The puzzle of conspicuous pallor in a Sahelian giraffe, part 1

Does anyone doubt that, in general, the colouration of giraffes is a form of camouflage?

The flags which I have described (see https://www.inaturalist.org/journal/milewski/48447-conspicuous-features-of-colouration-in-giraffes#) hardly negate this generalisation, because they are subsidiary features.

However, one subspecies of giraffe has overall colouration so conspicuously pale that it does seem to mean a partial negation (https://africa.cgtn.com/2018/11/22/niger-to-move-protected-giraffes-as-habitat-shrinks/ and https://www.dreamstime.com/stock-photo-salivating-giraffe-its-dripping-saliva-epic-image70986808).

I refer to Giraffa camelopardalis peralta (https://en.wikipedia.org/wiki/West_African_giraffe and https://www.researchgate.net/profile/Bertrand-Chardonnet/publication/296408231_Antelope_Survey_Update_n9_November_2004_IUCN_SCC_Antelope_Specialist_Group_Report_Special_Issue_West_and_Central_Africa/links/56d5466608ae2cd682b9a145/Antelope-Survey-Update-n9-November-2004-IUCN-SCC-Antelope-Specialist-Group-Report-Special-Issue-West-and-Central-Africa.pdf#page=36 and http://travel2unlimited.com/niger-koure-giraffes/) of the western Sahel.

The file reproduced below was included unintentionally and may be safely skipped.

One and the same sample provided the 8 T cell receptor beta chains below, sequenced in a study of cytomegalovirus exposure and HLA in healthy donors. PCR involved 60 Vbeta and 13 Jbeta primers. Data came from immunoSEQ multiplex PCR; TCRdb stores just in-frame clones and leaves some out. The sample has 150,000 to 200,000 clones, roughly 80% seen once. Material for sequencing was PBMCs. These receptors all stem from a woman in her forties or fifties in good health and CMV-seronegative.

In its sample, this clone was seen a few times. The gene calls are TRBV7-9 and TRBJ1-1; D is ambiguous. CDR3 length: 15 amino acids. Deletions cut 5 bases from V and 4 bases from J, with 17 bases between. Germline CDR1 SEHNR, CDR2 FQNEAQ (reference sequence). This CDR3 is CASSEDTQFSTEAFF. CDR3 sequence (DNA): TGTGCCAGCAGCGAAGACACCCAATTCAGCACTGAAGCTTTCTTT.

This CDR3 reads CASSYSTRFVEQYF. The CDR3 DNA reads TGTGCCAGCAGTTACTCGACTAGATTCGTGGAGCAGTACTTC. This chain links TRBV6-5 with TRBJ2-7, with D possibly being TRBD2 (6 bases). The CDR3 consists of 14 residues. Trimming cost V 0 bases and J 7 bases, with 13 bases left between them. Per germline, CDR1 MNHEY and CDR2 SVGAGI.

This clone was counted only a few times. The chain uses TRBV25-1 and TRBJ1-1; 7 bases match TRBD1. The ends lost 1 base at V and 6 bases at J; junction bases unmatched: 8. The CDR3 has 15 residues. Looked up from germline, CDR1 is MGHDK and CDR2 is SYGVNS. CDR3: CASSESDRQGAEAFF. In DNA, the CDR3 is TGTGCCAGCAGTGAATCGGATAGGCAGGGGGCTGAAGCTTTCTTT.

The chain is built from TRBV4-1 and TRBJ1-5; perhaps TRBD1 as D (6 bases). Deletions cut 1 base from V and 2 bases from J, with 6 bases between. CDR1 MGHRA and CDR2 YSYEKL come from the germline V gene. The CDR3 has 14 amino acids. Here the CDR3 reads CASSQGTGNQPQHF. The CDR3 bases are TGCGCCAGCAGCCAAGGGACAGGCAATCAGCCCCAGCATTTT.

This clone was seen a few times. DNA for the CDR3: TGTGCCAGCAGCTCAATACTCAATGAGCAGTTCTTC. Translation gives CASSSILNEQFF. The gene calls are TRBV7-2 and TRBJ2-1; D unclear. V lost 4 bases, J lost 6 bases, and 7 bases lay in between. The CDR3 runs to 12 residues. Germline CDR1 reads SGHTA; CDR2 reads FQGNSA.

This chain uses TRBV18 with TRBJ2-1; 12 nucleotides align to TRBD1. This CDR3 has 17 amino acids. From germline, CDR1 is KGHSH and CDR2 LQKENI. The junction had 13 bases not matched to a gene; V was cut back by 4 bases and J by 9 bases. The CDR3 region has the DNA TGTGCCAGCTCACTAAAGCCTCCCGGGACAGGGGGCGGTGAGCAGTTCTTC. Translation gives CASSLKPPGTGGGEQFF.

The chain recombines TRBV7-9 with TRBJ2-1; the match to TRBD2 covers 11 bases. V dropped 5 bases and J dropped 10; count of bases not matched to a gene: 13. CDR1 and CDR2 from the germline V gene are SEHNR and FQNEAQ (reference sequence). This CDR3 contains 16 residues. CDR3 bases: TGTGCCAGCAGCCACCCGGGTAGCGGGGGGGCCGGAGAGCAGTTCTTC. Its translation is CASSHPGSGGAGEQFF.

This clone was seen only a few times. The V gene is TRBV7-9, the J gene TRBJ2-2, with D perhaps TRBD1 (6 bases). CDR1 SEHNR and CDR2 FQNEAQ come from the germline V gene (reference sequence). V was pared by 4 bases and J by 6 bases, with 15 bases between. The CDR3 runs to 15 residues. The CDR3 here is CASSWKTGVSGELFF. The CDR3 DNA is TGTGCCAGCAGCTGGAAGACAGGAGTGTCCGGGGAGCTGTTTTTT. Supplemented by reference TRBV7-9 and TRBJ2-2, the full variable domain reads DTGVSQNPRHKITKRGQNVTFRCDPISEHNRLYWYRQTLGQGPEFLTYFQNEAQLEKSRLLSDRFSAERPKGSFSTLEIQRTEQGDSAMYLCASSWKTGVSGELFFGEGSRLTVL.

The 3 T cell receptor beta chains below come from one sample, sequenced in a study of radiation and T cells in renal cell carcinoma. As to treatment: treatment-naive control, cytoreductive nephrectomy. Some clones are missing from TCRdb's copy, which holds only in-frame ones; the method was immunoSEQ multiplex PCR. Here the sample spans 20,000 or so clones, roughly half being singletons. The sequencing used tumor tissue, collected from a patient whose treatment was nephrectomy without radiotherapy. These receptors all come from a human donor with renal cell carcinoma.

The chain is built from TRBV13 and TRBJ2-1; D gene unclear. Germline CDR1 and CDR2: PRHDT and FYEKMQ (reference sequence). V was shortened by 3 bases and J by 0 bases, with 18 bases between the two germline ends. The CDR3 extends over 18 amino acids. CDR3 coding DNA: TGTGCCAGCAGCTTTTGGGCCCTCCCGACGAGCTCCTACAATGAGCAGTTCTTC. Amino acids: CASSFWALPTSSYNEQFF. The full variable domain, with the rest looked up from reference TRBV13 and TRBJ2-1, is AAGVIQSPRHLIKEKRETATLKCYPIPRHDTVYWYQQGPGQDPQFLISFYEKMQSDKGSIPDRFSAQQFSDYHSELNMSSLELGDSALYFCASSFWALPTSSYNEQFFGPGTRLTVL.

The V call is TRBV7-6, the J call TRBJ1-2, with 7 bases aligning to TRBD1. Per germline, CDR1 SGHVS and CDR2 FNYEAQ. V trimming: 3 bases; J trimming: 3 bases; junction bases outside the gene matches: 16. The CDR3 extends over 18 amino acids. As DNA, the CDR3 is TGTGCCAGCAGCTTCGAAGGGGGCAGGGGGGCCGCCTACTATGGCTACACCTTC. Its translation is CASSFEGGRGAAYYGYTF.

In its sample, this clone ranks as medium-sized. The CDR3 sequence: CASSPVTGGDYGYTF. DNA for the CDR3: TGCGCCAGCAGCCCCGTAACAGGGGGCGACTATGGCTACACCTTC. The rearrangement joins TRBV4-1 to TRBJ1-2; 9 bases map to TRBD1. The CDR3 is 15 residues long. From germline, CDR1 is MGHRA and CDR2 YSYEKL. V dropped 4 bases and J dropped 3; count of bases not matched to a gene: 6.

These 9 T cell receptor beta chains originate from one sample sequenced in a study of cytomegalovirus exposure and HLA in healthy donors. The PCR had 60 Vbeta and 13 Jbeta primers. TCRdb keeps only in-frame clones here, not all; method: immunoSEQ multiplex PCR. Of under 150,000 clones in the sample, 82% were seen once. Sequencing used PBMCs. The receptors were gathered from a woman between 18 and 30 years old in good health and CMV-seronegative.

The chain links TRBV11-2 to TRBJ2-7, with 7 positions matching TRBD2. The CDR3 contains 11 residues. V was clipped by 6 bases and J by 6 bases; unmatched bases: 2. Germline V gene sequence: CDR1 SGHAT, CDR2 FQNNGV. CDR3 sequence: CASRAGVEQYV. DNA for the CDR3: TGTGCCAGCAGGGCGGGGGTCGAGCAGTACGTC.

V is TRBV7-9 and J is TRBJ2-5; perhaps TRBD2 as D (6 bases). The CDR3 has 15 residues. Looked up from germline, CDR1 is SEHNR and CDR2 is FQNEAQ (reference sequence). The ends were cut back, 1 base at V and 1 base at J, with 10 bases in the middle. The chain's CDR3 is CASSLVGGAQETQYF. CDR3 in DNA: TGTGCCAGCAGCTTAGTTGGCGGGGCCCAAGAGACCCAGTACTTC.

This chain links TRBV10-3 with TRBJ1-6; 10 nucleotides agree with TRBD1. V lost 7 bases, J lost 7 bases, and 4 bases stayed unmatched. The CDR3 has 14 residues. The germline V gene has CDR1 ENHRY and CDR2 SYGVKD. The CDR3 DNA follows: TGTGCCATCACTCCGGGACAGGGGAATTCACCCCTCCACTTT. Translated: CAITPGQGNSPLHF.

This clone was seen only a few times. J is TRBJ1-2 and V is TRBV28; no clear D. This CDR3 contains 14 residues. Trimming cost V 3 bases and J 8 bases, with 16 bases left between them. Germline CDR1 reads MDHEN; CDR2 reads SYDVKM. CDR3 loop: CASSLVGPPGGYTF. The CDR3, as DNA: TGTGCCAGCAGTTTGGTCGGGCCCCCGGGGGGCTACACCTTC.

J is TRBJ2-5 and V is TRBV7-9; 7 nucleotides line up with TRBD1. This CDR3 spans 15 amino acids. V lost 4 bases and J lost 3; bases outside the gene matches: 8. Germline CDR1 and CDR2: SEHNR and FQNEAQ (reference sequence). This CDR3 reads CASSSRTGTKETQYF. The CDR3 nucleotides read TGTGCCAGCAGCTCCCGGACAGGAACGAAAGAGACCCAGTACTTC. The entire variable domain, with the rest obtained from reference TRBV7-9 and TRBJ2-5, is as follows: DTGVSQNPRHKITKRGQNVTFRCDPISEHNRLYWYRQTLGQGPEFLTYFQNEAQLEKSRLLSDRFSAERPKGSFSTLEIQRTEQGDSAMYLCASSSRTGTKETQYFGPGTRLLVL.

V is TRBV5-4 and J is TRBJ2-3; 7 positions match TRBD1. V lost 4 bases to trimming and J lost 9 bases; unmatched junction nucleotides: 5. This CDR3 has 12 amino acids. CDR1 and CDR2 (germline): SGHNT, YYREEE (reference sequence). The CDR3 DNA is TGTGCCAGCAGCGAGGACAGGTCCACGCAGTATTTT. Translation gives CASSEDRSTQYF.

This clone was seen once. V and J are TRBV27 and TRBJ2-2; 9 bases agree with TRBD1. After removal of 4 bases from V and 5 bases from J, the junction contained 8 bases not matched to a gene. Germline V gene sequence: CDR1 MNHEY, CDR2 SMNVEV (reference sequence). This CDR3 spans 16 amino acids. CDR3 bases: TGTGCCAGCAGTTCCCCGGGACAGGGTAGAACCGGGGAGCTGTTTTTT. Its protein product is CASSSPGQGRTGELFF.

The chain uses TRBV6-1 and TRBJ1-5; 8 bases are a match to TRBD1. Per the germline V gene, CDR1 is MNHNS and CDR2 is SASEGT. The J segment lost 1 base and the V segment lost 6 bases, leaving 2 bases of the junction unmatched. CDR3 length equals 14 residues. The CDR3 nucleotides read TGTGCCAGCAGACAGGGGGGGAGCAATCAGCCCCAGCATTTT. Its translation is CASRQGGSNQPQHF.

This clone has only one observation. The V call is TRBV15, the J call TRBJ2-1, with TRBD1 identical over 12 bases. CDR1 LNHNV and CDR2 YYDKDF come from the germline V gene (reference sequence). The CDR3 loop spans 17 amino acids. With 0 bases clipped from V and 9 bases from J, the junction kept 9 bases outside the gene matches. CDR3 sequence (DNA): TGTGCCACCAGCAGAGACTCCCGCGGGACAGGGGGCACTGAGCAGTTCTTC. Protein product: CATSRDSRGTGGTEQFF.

The particular pallor of Giraffa camelopardalis peralta is owing mainly to the breadth of the whitish 'matrix' among the blotches (see https://www.inaturalist.org/observations/91931958 and https://www.inaturalist.org/observations/67258492).

This differs from any pale overall effect in the form of giraffe inhabiting the edge of the Namib desert in southern Africa, which is owing mainly to fading of the blotches themselves and does not particularly affect the head or legs (Giraffa giraffa angolensis, see https://app.nimia.com/fpvideo/746972087/746972087-giraffe-walking-namibia and https://giraffeconservation.org/programmes/nw-namibia/).

The following photos of the most pallid individuals show how the camouflage effect has been compromised in Giraffa camelopardalis peralta in its current habitat. Although a corollary of the pallor is that the auricular and pedal flags are reduced, the caudal flag is if anything enhanced, because the tail-tassel remains black in all individuals.

https://www.inaturalist.org/observations/89357382
https://www.inaturalist.org/observations/66647598
https://www.inaturalist.org/observations/66511242
https://www.inaturalist.org/observations/66511269
https://www.inaturalist.org/observations/91633228
https://www.inaturalist.org/observations/84033823
https://www.inaturalist.org/observations/66511261
https://www.inaturalist.org/observations/66510605
https://www.inaturalist.org/observations/66510563
https://www.bornfree.org.uk/articles/conservation-update-gcf

Can it not be said that G. c. peralta has, in evolutionary terms, switched from inconspicuous colouration to conspicuous colouration? The mechanism has been a quantitative shift (mainly an encroachment of the pale matrix relative to the blotching), but the effect seems qualitative.

If so, this seems convergent with the conspicuous pallor of three other gregarious ruminants of the southern fringes of the Sahara, as exemplified by the following views of Oryx dammah:

https://www.shutterstock.com/nb/image-photo/herd-scimitar-horned-oryx-dammah-walking-1114267055 and https://www.shutterstock.com/nb/image-photo/herd-scimitar-horned-oryx-dammah-walking-1114267097.